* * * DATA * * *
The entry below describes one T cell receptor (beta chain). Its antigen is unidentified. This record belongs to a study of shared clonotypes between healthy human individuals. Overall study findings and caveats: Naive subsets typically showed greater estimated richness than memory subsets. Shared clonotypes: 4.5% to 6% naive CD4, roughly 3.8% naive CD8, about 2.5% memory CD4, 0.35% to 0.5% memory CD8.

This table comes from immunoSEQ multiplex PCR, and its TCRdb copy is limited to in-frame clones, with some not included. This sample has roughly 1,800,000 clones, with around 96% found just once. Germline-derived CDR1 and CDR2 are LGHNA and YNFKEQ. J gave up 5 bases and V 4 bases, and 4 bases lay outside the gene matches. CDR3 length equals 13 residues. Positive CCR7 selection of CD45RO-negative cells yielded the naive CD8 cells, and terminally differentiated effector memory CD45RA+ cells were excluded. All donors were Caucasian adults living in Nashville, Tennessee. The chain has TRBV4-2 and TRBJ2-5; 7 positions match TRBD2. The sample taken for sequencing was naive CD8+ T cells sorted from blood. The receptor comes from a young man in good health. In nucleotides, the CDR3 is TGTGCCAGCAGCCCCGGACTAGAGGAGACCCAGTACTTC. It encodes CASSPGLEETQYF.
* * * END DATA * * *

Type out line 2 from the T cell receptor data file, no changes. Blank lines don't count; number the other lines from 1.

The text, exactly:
This table comes from immunoSEQ multiplex PCR, and its TCRdb copy is limited to in-frame clones, with some not included. This sample has roughly 1,800,000 clones, with around 96% found just once. Germline-derived CDR1 and CDR2 are LGHNA and YNFKEQ. J gave up 5 bases and V 4 bases, and 4 bases lay outside the gene matches. CDR3 length equals 13 residues. Positive CCR7 selection of CD45RO-negative cells yielded the naive CD8 cells, and terminally differentiated effector memory CD45RA+ cells were excluded. All donors were Caucasian adults living in Nashville, Tennessee. The chain has TRBV4-2 and TRBJ2-5; 7 positions match TRBD2. The sample taken for sequencing was naive CD8+ T cells sorted from blood. The receptor comes from a young man in good health. In nucleotides, the CDR3 is TGTGCCAGCAGCCCCGGACTAGAGGAGACCCAGTACTTC. It encodes CASSPGLEETQYF.